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Bastle, 500m west of High Shaw

List Entry Summary

This monument is scheduled under the Ancient Monuments and Archaeological Areas Act 1979 as amended as it appears to the Secretary of State to be of national importance. This entry is a copy, the original is held by the Department for Culture, Media and Sport.

Name: Bastle, 500m west of High Shaw

List entry Number: 1009977


The monument may lie within the boundary of more than one authority.


District: Northumberland

District Type: Unitary Authority

Parish: Hepple


Grade: Not applicable to this List entry.

Date first scheduled: 26-Nov-1932

Date of most recent amendment: 11-Jan-1993

Legacy System Information

The contents of this record have been generated from a legacy data system.

Legacy System: RSM

UID: 20909

Asset Groupings

This list entry does not comprise part of an Asset Grouping. Asset Groupings are not part of the official record but are added later for information.

List entry Description

Summary of Monument

Legacy Record - This information may be included in the List Entry Details.

Reasons for Designation

Bastles are small thick-walled farmhouses in which the living quarters are situated above a ground floor byre. The vast majority are simple rectangular buildings with the byre entrance typically placed in one gable end, an upper door in the side wall, small stoutly-barred windows and few architectural features or details. Some have stone barrel vaults to the basement but the majority had a first floor of heavy timber beams carrying stone slabs. The great majority of bastles are solitary rural buildings, although a few nucleated settlements with more than one bastle are also known. Most bastles were constructed between about 1575 and 1650, although earlier and later examples are also known. They were occupied by middle-rank farmers. Bastles are confined to the northern border counties of England, in Cumbria, Northumberland and Durham. The need for such strongly defended farmsteads can be related to the troubled social conditions in these border areas during the later Middle Ages. Less than 300 bastles are known to survive, of which a large number have been significantly modified by their continuing use as domestic or other buildings. All surviving bastles which retain significant original remains will normally be identified as nationally important.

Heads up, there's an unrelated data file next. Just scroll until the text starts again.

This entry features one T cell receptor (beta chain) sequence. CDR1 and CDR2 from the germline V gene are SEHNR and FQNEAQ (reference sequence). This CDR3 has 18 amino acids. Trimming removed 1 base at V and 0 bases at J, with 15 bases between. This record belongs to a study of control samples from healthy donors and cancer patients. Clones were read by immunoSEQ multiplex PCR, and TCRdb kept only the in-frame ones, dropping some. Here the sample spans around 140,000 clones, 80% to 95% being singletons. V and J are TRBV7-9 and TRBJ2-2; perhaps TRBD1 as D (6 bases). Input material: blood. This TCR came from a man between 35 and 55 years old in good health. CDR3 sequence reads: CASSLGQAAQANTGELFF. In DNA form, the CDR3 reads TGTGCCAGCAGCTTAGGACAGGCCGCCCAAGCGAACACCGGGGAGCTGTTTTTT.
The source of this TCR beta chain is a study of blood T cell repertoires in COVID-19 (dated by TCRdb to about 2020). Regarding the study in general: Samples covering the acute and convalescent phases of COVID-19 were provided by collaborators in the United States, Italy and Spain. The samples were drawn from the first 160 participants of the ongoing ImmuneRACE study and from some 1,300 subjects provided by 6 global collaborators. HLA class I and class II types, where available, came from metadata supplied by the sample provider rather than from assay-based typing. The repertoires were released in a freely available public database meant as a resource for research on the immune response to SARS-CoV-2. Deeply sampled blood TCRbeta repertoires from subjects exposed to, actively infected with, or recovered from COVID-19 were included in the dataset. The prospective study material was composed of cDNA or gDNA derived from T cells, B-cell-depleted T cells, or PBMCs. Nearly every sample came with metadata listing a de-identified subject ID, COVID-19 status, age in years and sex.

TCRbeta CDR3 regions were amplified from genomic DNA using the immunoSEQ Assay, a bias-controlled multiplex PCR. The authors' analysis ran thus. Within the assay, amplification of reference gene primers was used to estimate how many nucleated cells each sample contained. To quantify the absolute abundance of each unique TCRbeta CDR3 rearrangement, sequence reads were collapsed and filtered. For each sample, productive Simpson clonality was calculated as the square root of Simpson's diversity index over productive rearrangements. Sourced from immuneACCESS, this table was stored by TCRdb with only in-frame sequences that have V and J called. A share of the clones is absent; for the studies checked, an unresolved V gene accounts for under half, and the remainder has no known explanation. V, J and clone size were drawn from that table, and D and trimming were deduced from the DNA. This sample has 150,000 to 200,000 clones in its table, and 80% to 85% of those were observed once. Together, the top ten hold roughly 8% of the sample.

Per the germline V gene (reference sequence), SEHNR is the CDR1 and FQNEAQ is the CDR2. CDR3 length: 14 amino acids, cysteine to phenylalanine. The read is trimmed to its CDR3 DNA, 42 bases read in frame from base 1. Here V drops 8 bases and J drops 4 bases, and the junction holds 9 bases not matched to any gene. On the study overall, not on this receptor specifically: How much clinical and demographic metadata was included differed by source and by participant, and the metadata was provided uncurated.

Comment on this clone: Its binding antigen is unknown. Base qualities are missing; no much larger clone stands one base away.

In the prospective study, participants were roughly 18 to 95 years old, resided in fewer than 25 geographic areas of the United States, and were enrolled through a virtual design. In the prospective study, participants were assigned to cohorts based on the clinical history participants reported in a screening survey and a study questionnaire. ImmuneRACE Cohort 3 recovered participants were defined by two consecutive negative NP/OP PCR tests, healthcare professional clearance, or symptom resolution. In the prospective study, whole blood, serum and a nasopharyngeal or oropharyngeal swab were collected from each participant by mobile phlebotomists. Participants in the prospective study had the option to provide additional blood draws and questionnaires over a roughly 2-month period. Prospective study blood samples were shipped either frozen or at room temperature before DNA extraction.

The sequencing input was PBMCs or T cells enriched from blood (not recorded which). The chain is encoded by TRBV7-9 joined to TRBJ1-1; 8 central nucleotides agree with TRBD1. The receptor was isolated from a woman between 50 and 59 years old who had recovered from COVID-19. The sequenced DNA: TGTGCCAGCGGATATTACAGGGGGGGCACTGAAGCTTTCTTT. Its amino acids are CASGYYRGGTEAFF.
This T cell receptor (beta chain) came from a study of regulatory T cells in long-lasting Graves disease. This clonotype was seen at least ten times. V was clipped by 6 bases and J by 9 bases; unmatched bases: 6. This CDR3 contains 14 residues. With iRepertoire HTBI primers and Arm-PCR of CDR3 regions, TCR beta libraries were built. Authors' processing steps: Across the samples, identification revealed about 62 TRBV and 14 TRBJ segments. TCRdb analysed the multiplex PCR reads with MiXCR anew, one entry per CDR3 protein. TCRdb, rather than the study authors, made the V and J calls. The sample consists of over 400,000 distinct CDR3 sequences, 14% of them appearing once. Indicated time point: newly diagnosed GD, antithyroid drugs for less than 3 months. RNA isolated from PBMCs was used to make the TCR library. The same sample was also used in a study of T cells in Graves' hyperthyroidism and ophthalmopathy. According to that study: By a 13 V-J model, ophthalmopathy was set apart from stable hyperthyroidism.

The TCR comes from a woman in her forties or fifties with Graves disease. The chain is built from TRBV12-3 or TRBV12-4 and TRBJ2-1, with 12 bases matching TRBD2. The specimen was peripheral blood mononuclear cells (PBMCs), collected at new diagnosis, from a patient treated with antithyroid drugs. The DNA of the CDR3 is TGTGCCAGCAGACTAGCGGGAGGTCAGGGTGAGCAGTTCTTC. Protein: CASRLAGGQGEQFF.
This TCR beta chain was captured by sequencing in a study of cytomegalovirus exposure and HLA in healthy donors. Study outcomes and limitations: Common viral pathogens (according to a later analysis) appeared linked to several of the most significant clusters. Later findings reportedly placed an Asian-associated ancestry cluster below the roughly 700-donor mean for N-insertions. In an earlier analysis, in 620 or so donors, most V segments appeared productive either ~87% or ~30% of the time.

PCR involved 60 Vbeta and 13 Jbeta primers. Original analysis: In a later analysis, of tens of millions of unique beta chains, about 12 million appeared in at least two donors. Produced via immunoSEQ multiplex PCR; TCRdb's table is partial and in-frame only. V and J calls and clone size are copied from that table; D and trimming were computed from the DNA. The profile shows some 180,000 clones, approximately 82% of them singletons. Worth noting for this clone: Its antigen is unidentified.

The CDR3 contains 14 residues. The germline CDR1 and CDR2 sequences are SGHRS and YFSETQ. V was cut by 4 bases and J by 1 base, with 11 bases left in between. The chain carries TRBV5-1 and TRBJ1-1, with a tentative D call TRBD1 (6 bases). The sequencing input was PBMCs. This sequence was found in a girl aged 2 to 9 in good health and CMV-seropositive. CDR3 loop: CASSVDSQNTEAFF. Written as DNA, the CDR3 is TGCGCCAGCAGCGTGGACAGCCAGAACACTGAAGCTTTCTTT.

The bastle at High Shaw survives in a good state of preservation and exhibits a number of unusual features which cannot be paralleled on other known bastles.


Legacy Record - This information may be included in the List Entry Details.


The monument includes the remains of a medieval defended farmhouse, or bastle, situated on gently sloping ground above the steep sided slopes of Watty's Sike. The structure, constructed of massive roughly squared stone blocks and surviving to one storey high, is rectangular in plan measuring 11m by 6m within stone walls 1.6m thick. There is a small square-headed doorway into the byre or basement of the bastle through the east wall, and an unusual triangular window in the west wall. Along the top of the walls there is a broad string course, a feature not paralleled on other bastles. There is now no trace of an upper storey, which appears to have been deliberately dismantled. The basement is barrel vaulted and at the northern end displays a ladder hole, giving access to the upper storey. On the inside of the western wall are the remains of wall cupboards and a fireplace, the latter a secondary feature. Also at the western end of the basement there are traces of socket holes where a low loft was constructed. The bastle is a grade II listed building. The western end of the south wall has been breached to provide a modern doorway giving access to a modern lean-to shed. The lean-to shed on the south side of the bastle and the fences at the eastern and western sides are excluded from the scheduling, although the ground beneath them is included.

MAP EXTRACT The site of the monument is shown on the attached map extract. It includes a 2 metre boundary around the archaeological features, considered to be essential for the monument's support and preservation.

Selected Sources

Books and journals
Ramm, H G , Shielings and Bastles, (1970)
Ryder, P F, Bastles and Towers in Northumberland National Park, (1990), 27
No. 4061,

National Grid Reference: NY 93582 98251


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This copy shows the entry on 19-Aug-2018 at 04:27:00.

End of official listing